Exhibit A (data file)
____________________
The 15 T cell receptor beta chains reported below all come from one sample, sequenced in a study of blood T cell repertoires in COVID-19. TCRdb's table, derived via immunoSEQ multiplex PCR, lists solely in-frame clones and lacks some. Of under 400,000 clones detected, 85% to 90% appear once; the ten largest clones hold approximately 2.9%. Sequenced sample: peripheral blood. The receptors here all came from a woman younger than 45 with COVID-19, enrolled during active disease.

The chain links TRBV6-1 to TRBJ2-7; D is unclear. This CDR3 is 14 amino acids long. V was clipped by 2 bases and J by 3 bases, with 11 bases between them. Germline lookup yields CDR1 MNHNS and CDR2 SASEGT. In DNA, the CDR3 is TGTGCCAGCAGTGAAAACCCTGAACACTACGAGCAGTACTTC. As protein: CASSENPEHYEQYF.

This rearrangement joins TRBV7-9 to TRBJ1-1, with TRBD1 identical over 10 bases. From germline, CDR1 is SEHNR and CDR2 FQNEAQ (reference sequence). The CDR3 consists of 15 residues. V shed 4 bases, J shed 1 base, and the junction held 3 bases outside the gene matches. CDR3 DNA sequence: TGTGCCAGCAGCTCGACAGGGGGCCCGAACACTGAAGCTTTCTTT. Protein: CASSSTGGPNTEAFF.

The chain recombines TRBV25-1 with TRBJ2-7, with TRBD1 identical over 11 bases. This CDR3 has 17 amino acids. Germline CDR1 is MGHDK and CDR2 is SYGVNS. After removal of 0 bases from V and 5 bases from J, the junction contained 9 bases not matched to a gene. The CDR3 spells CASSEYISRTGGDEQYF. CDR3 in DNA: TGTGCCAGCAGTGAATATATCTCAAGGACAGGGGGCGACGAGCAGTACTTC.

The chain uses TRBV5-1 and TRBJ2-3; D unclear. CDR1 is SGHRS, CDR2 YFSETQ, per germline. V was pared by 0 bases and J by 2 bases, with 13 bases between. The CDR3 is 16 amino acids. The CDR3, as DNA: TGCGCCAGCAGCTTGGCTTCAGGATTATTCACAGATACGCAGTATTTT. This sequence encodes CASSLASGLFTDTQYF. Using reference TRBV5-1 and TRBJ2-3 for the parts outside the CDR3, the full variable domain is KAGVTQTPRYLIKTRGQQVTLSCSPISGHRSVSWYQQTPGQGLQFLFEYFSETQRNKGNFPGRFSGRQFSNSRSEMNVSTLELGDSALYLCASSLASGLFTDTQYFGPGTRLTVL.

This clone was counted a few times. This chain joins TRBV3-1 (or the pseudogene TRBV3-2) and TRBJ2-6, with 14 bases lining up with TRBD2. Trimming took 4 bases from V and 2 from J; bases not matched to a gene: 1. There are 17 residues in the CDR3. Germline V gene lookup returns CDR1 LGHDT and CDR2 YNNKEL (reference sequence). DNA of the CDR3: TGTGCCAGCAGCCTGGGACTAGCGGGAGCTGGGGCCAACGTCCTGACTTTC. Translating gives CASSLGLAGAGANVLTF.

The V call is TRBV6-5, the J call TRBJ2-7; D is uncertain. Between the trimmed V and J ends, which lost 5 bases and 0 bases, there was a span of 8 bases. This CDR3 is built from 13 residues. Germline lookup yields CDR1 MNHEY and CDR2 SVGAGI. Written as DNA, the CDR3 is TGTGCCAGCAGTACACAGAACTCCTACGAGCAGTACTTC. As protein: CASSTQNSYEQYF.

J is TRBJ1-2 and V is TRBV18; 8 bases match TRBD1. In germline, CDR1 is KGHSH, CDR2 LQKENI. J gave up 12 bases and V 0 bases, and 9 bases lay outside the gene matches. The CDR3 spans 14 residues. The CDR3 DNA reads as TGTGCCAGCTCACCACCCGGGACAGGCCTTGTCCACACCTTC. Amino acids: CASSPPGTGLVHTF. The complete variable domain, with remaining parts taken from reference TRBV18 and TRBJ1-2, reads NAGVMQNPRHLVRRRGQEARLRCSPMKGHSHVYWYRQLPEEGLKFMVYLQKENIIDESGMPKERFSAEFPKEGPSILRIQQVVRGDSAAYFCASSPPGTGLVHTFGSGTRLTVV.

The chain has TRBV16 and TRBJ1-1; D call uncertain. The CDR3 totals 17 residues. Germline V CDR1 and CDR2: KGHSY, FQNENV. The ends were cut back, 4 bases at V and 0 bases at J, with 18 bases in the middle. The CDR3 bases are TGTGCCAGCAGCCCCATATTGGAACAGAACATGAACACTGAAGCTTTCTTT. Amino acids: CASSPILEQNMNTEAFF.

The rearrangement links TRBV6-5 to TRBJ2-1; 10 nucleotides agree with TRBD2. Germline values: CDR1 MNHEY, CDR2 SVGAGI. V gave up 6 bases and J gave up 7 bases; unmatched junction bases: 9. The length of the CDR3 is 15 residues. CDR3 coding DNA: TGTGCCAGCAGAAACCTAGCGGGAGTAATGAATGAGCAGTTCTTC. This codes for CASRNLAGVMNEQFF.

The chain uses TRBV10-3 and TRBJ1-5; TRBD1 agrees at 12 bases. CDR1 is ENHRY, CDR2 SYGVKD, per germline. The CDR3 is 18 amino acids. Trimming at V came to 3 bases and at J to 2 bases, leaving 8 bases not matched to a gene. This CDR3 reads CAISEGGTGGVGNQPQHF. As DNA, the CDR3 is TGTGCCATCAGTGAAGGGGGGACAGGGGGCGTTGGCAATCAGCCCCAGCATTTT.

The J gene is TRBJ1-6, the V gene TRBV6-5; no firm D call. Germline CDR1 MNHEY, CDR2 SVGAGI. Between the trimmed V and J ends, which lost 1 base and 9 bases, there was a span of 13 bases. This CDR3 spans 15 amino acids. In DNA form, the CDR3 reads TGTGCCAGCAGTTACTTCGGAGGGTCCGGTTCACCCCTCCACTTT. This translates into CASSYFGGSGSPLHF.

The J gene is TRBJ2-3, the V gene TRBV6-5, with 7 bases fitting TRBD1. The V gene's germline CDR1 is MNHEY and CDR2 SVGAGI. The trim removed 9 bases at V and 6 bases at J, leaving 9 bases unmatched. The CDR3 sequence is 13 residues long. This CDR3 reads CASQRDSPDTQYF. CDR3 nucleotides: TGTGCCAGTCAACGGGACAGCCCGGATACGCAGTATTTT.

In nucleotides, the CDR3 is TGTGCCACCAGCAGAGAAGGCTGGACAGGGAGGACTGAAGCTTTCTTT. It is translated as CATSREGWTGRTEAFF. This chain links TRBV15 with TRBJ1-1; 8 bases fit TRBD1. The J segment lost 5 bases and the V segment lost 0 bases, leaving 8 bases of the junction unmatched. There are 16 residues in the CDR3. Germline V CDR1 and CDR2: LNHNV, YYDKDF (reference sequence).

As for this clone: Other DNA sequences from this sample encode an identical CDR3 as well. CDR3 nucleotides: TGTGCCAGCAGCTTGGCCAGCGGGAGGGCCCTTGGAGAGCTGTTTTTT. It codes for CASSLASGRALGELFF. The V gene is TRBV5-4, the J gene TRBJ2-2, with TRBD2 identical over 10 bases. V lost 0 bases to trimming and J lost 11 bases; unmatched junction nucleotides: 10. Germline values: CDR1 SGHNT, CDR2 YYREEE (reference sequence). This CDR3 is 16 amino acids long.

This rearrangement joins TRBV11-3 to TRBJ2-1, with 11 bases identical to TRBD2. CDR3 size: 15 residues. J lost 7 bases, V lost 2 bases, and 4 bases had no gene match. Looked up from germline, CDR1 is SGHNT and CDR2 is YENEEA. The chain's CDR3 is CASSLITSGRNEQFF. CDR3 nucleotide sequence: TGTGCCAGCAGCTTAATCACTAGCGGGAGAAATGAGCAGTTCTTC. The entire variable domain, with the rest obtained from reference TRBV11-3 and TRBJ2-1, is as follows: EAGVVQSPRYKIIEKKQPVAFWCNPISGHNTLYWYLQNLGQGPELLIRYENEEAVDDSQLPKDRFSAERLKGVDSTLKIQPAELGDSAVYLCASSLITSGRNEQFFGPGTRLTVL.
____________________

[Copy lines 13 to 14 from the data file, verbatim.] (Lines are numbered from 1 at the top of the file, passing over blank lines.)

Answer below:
The J gene is TRBJ2-3, the V gene TRBV6-5, with 7 bases fitting TRBD1. The V gene's germline CDR1 is MNHEY and CDR2 SVGAGI. The trim removed 9 bases at V and 6 bases at J, leaving 9 bases unmatched. The CDR3 sequence is 13 residues long. This CDR3 reads CASQRDSPDTQYF. CDR3 nucleotides: TGTGCCAGTCAACGGGACAGCCCGGATACGCAGTATTTT.

In nucleotides, the CDR3 is TGTGCCACCAGCAGAGAAGGCTGGACAGGGAGGACTGAAGCTTTCTTT. It is translated as CATSREGWTGRTEAFF. This chain links TRBV15 with TRBJ1-1; 8 bases fit TRBD1. The J segment lost 5 bases and the V segment lost 0 bases, leaving 8 bases of the junction unmatched. There are 16 residues in the CDR3. Germline V CDR1 and CDR2: LNHNV, YYDKDF (reference sequence).